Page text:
JpGU-AGU Joint Meeting 2017

Presentation information

[JJ] Poster

S (Solid Earth Sciences) » S-GL Geology

[S-GL38] [JJ] Lower-Middle Pleistocene Boundary GSSP in the Kazusa Group

Mon. May 22, 2017 5:15 PM - 6:30 PM Poster Hall (International Exhibition Hall HALL7)

[SGL38-P03] Oxygen isotope stratigraphy in the lowest part of the Higashinagata Formation, Toyofusa Group, southernmost part of the Boso Peninsula

*Hasegawa Daisuke1, Makoto Okada1, Yuki Haneda2, Yousuke Hiraoka1 (1.Ibaraki University, 2.Graduate School of Science and Engineerring Ibaraki University)

The Kazusa, Inubo and Toyofusa Groups, distributed in the Chiba prefecture, are Lower – Middle Pleistocene marine successions. It is possible to reconstruct spatial paleo environmental variations during the Early-Middle Pleistocene period by comparing of those formations.
The present sea water off the Boso Peninsula area consist of the Mixed water of the Oyashio and Kuroshio currents. Therefore, this sea area is thought to be a sensitive region against the northern and southern shifts of the Kuroshio front responding to the climatic change.
The Toyofusa Group is distributed in the southernmost part of the Boso Peninsula. Magnetic stratigraphy and biostratigraphy of planktonic foraminifers were constructed at the Toyofusa Group (Kotake et al.,1995). Some tephra beds of the Toyofusa Group were correlated to those of the Kazusa Group (Kotake et al.,1996, Urabe,1997).
However, Oxygen isotope stratigraphy has not been constructed. The lowest part of the Higashinagata Formation, the lower most Formation of the Group, is especially important to investigate, because the Matuyama – Brunhes geomagnetic reversal boundary situated at the bottom of the Formation will provide a direct correlation with the Kazusa Group.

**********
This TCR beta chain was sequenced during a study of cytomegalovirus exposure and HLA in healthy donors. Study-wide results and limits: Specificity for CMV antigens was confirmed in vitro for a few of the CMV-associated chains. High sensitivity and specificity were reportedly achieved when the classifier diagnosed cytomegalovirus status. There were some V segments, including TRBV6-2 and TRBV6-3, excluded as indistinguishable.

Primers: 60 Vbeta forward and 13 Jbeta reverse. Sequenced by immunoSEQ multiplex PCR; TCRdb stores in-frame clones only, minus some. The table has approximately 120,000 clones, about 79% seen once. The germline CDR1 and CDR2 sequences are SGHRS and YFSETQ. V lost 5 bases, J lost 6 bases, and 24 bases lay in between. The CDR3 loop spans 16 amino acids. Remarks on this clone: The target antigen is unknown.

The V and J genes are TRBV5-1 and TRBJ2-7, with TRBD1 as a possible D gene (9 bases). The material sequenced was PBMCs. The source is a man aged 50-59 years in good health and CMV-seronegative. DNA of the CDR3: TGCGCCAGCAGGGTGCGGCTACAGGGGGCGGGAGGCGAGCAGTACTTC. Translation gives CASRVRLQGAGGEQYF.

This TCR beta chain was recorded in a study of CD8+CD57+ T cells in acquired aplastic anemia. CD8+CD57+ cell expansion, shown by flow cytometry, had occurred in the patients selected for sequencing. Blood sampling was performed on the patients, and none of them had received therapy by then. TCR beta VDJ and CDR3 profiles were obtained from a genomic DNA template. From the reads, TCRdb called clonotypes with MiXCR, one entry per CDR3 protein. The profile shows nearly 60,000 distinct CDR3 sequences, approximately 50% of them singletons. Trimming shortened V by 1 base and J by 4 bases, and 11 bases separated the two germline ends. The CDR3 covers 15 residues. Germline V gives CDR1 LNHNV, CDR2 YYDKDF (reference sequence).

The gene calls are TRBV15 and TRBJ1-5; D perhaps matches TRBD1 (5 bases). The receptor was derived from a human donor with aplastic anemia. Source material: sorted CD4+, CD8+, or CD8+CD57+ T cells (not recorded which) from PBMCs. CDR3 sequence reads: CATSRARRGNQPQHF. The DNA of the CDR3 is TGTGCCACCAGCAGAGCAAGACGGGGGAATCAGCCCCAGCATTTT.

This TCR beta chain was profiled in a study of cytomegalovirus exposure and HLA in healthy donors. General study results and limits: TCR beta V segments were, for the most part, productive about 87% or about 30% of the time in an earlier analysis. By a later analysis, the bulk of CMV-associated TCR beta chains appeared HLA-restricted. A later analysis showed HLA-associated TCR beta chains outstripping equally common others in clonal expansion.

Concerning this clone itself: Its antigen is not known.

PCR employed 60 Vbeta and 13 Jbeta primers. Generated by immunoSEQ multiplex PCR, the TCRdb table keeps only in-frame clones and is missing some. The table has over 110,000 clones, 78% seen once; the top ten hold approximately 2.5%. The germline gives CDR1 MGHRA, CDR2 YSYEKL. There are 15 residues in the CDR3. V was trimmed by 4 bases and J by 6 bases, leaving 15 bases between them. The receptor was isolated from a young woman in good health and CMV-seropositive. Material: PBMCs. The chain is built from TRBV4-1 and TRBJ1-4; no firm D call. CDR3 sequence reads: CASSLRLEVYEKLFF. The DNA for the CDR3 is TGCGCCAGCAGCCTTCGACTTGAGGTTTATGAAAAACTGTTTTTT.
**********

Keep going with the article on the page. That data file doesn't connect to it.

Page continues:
The purpose of this study is reconstruction of oxygen isotope stratigraphy in the lowest part of theHigashinagata Formation. In addition I reconstruct paleo environments based on the analysis using planktonic foraminiferal assemblages.
I carried out oxygen isotopic analyses by using benthic foraminiferas, Uvigerina spp. and planktic foraminiferas, Globigerinoides ruber and Globorotalia inflata. The resultant oxygen isotopic curve was correlated with that of Kokumoto Formation, Kazusa Group (Haneda et al.,2016). As a result, the age of this studied sequence was deduced to correspond to a period between 776ka and 756ka. At the correlation point, the Benthic foraminiferal oxygen isotopic ratio in the Higashinagata Formation was 0.49‰ heavier than that in the Kokumoto Formation. In terms of water temperature, the Higashinagata Formation was deposited under 2.0 ℃ lower than the Kokumoto Formation. This means that the paleo-depth of the Higashingata Formation is deeper than that of the Kokumoto Formation.
The average oxygen isotopic ratio of Uvigerina spp. is 4.23‰ heavier than that of G.ruber in the Higashinagata Formation, indicating that the bottom water temperature was 16.9℃ lower than the surface water at the depositional time. Assuming that the past vertical structure of sea water temperature, when the Higashinagata Formation was deposited, was same with the current one, the paleo-depth can be estimated as about 1000m
I described planktonic foraminiferal assemblages, in which 18 species and 7 genera were recognized from the 7 samples. I reconstructed the sea surface temperature (SST) by using the assemblage data with the Transfer Function PFJ-125 (Takemoto and Oda, 1997, Niimura et al., 2006 ). The annual mean SST exhibits a fluctuation between 16.9℃ and 20.5℃, which is slightly lower than the present water temperature around the Boso Peninsula. The reconstructed SST shows a decreasing at the horizon of 3m due to a Kuroshio weaking
As a future study, it is possible to reconstruct a spatial shift of the water masses by conducting similar studies in the Kazusa and Inubo Groups.